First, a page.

It gets a bad rap. As in “Fail.” Or even “Epic Fail.” (See?)
In reality, failure is a necessary evil. It’s a means to an end, really. It’s the path to success.
See, for those who haven’t failed, their potential in whatever endeavor they seek in life has not been fully realized. They haven’t tested the upper limits of their capabilities. The “what could be.” In other words, they’re coasting along. Not really sinking or swimming… more or less treading water, if you’re following this analogy.
It’s not a novel concept, I suppose, but it is worth repeating and truly understanding. If at first you don’t succeed, skydiving isn’t for you. Or however the saying goes. In life, I’ve noticed, we receive loads of advice. Sh*tloads. People seem to be experts on anything and everything. (Says the guy writing a random blog entry each week.) But I do know that it’s the advice from those who have experience in an area, whatever that area may be, that I really respect. Been there, done that, here’s the cliffsnotes. On top of that, it’s their stories of what didn’t work in their experience, or how they failed and got back up, that I find most useful. Or at least the most motivating.
A few video shorts on failure:
(somewhat cheesy, maybe, but topical)
(“I can accept failure, everyone fails at something. But I can’t accept not trying.”)
And the great Al Pacino speech as Coach in “Any Given Sunday”
(explicit language included)
If we take the concept of failure and relate it to our physical training, never experiencing failure in the gym would mean one or more of the following:
1. Reps or movements are too easily executed. (Intensity is lacking.)
2. Overload is not being reached. (This is paramount in physical adaptation.)
3. Potential has been self-limited. (A person is not as strong, fast, powerful, agile, coordinated, etc. You name it, it’s limited.)
This brings us to some simple recommendations.
Don’t be afraid to fail.
Fear is a powerful thing, and the mind often tricks us into not believing we’re good enough. Cliché, but you can accomplish a lot more in life once you believe it can happen. “If the mind can dream it, the body can achieve it” type of thing. Also, being afraid or tentative can prove to be dangerous when working at the peak of physical exertion/exhaustion. Think of a max effort clean or back squat under a heavy load… being unsure of yourself could spell disaster. In this scenario, know how to bail out safely, set yourself in position, and go for it. Do or do not, there is not try.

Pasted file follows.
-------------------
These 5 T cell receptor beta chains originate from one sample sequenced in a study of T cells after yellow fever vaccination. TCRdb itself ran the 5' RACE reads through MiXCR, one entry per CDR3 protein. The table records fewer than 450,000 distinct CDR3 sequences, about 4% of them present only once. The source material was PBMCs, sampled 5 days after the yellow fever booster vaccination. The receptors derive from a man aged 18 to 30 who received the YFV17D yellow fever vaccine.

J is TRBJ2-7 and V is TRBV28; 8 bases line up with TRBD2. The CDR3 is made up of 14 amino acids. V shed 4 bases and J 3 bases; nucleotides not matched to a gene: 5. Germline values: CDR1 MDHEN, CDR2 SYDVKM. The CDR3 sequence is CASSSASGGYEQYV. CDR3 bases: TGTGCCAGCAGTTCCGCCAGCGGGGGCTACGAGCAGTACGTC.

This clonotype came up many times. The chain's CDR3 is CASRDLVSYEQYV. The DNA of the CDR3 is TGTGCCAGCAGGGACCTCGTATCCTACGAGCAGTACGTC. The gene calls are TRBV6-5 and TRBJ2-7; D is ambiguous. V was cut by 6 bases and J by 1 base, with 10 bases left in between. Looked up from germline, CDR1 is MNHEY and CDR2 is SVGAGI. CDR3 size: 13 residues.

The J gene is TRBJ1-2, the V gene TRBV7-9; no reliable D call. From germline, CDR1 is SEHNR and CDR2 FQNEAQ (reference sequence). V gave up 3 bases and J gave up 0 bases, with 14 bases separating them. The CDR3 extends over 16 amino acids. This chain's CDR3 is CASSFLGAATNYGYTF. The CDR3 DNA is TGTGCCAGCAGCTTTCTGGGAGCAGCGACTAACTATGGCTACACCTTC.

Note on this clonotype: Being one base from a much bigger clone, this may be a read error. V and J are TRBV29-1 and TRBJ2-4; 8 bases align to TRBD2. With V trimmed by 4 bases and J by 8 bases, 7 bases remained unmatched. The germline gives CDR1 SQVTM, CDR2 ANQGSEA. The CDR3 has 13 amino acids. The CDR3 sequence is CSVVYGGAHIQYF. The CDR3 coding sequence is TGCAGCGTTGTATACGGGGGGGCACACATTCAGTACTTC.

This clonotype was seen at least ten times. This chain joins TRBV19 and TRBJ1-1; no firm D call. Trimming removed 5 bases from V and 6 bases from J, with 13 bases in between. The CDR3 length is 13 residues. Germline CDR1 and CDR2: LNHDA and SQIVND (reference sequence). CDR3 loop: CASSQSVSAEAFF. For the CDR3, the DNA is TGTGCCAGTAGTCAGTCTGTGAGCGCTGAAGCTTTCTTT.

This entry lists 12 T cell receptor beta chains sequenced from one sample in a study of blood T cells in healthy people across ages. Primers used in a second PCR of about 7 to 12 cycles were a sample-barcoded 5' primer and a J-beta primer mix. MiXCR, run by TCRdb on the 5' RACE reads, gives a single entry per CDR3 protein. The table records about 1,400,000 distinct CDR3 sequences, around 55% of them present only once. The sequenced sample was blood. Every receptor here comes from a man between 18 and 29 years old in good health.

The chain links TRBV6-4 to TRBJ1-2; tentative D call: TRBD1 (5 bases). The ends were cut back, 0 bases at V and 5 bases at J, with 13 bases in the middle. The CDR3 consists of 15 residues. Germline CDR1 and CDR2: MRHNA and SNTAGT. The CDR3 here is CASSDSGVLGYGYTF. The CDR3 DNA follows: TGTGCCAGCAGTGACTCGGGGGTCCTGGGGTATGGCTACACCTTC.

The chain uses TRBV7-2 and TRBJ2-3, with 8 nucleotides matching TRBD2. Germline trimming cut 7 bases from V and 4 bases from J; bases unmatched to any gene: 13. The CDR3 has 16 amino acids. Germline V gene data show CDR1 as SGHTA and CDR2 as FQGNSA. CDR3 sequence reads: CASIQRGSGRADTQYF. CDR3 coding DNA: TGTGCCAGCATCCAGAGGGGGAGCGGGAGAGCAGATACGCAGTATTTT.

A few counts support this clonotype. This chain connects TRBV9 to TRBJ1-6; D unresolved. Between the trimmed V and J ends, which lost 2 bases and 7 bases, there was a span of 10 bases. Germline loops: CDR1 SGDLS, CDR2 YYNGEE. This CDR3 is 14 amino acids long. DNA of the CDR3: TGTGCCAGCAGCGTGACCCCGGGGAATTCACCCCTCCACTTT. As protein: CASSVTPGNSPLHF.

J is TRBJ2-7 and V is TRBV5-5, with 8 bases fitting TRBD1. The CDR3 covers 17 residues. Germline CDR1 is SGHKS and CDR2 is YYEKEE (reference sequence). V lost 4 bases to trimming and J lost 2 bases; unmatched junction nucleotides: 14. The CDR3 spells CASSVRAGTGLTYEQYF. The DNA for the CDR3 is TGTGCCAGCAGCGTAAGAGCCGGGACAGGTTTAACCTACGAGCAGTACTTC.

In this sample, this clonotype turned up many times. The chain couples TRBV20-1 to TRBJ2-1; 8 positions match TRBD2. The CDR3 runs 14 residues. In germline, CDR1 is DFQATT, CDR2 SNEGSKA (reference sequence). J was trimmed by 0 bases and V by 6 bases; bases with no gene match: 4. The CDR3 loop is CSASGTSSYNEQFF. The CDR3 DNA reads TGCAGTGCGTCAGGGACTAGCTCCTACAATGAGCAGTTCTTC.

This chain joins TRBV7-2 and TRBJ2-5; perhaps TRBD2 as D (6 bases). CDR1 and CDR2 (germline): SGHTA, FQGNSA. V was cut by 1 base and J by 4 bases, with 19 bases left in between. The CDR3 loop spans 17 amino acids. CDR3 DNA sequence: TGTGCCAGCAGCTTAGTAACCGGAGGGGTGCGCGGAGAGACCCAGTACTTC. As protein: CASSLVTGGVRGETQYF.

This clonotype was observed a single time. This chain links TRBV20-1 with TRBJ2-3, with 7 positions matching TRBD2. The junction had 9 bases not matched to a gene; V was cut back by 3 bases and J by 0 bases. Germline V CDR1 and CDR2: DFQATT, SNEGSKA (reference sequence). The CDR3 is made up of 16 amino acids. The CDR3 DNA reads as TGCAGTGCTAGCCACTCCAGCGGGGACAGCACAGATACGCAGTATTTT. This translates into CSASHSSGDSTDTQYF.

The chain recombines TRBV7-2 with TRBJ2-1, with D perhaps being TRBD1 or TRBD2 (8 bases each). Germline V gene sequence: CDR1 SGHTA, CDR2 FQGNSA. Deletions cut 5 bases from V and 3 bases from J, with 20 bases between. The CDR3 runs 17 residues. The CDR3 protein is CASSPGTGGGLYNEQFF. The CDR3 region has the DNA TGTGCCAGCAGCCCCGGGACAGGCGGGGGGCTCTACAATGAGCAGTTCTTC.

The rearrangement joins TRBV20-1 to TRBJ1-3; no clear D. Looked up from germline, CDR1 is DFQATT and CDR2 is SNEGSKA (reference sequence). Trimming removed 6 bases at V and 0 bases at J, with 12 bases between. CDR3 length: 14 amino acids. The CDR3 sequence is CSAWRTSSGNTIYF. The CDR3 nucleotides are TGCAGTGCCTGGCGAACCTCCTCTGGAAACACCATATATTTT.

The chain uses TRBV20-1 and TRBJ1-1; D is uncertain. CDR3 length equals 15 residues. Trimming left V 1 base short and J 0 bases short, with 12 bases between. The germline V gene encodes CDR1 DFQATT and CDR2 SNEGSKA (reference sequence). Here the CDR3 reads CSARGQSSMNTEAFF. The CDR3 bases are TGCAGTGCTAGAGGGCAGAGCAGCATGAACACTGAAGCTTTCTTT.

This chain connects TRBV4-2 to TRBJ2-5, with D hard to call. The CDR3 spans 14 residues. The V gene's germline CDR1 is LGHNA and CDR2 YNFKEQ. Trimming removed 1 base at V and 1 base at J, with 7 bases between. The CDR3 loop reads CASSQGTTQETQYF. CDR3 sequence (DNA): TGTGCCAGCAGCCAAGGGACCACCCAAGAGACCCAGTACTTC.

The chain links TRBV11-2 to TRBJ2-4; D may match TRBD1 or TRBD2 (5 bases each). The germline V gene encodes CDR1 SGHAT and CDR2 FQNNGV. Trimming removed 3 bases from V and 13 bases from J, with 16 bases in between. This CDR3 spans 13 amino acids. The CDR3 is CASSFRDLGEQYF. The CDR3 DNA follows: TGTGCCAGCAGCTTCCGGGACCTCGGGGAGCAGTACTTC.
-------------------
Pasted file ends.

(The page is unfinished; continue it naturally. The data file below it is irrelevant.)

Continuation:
Test your limits.
How can you ever know what is possible if you don’t test your physical threshold? See #3 above. If a person is constantly living in their comfort zone as it applies to the gym, and never presses the proverbial envelope, then what’s the strongest they can be? The fastest? The fittest? What’s really their PR on a lift or workout? The answer is we don’t know. And if you’re in this to find out, it makes no sense to limit yourself. By not failing, you’re doing exactly that.
Learn and adapt.
What, if anything, went wrong during failure? Was it technique with a lift? Maybe strategy going into a competition? Often we experience a mental lapse during workouts… maybe more focus or more self-confidence could’ve helped. Or maybe you hit a wall during a MetCon, so think about what to do to either prevent that from happening or how to deal with it if it/when it does happen again. And if nothing went “wrong,” what did you learn about yourself as you hit that strength or conditioning threshold? On a related note, if performance diminishes, learn from it. Perhaps you are overtraining. Or there was a fuel deficiency. Again, learn and make necessary changes.
Failing is fine, but only if it leads to progress.
I’ll leave you with this: A video by Jay Rhodes in his journey from humble CrossFit beginnings into a pretty damn good athlete…. a video that might be more worthwhile than any words on a computer screen.
My Journey Into CrossFit, by Jay Rhodes
(who did a similar article for the CrossFit Journal)
Go forth, and fail.